Over a course of several decades Charles Saatchi has been a massively important collector and tastemaker. It is easy to forget that Sensation at the Royal Academy, a show that confirmed the arrival of YBAs, of an important school of British Art, was drawn entirely from his collection. I used to work in a gallery in the West End and it was a rare Saturday that there was not a sighting of the Saatchi in his Rolls Royce arriving to buy the work of who in those days were considered to be the lucky young artists. At one point Saatchi wanted to follow in the footsteps of Anthony D’offay and donate his collection to the nation. Sadly he was attaching too many conditions to the proposed gift and so he eventually slumped off rejected, opening his now perennially popular gallery on the Kings Road. The question is whether Painters’ Painters will attract the same attention and kudos as Sensation did.

The title is enough to put me off the show, signaling a smug group of artists. The choice, while cosmopolitan with artists from New York, Norway and the UK, is surprisingly all male and all figurative.  Whilst Dalwood, is both serious and purposeful, incorporating imaginary settings, in one case Kurt Cobain’s Greenhouse. Brian Smith, David - Great Expectations - A Windy Day, with its wooly sheep in improbable turquoise and fuchsia is bound to be a crowd pleaser. While it can be seen as an updated psychedelic version of Cecil Collins’ spiritual works it seems purely fanciful . Raffi Kalenderian’s colourful Spirit Guides and Sunflowers will have the visitors amused, although the obvious antecedents of Henri Rosseau hang heavily over these inert whimsical animals.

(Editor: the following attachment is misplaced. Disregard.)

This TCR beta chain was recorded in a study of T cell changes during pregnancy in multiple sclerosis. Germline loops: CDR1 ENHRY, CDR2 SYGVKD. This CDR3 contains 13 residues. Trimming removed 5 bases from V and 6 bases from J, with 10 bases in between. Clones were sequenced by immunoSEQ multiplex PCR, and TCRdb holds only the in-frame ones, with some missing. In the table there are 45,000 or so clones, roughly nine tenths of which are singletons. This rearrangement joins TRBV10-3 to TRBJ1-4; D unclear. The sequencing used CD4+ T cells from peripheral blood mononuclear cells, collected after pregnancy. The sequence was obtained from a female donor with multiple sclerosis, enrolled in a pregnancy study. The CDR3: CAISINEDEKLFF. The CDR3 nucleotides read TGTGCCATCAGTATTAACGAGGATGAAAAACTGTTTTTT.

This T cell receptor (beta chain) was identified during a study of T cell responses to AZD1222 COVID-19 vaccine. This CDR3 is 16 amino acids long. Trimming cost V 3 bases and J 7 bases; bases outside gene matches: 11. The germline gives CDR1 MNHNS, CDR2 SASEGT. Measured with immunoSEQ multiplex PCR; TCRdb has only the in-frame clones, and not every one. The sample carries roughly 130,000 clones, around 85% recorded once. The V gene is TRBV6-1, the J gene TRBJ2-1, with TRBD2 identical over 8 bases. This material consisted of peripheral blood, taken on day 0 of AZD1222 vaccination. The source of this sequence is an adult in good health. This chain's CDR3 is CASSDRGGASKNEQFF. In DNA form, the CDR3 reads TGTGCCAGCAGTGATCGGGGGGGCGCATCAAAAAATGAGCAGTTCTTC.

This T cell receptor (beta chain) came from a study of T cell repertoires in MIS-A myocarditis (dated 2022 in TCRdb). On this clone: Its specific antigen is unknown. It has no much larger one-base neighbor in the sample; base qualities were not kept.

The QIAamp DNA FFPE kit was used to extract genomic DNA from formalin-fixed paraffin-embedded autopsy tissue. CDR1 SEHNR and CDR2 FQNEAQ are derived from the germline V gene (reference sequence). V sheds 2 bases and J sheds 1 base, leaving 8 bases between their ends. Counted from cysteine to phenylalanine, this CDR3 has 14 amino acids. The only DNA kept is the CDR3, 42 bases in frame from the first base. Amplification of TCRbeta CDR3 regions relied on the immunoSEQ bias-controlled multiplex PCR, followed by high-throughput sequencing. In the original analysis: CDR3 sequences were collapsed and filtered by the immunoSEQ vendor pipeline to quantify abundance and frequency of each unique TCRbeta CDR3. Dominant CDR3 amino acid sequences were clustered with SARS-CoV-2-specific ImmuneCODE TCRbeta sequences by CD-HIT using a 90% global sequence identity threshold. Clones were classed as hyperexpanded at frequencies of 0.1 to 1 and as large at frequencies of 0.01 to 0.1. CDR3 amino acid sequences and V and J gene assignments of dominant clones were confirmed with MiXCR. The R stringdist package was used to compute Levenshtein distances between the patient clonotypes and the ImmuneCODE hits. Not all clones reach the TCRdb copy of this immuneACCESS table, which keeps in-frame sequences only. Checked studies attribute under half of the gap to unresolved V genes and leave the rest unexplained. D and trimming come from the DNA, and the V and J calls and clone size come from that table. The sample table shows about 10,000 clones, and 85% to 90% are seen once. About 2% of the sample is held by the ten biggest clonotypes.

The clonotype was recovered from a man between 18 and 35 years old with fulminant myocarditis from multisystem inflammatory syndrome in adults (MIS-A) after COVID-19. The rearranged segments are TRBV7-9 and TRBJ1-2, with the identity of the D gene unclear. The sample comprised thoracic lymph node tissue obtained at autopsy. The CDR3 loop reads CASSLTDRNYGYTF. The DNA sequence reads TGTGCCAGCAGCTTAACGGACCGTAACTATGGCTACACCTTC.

Sadly now, the girls with attitude in Martin Maloney’s an alumni of the Sensation exhibition with his works like Saplings seem not bad enough. Whilst American David Salle was a big name in the 1980s and although his star has waned no one could argue that he is not serious and purposeful. Paintings such as Mr. Lucky explore the collaging of images discovered probably on the internet and transferred (probably by assistants) to the canvas.

What is surprising with the choice of these artists is not only their sex, but that most of the work is relatively old, dating in the case of David Salle to the 1990s. Surely with what is meant to be a blockbuster exhibition, more recent work could have been obtained. Dalwood told me when I met him that he had not been consulted about the exhibition, not surprising as it seems to have been plucked from the collection (which indeed it has) repackaged and renamed (while the National Gallery has done this with its strangely titled Beyond Caravaggio.)

It is startling to come across a contemporary group painting show that does not contain women, particularly as we are blessed with several women painters living in the UK and working at the top of their games. Anj Smith, Gillian Carnegie, Tomma Abts, Lynette Yiadom-Boakye and Chantal Joffe spring immediately to mind, not to mention the aforementioned Goodman. Perhaps Saatchi thinks he deserves a golden ticket as he recently put together the universally critically dismissed show of woman artists. It’s sad because painting is truly alive, you just have to go and search it out.

Karen Wright, The Independent, 7th December 2016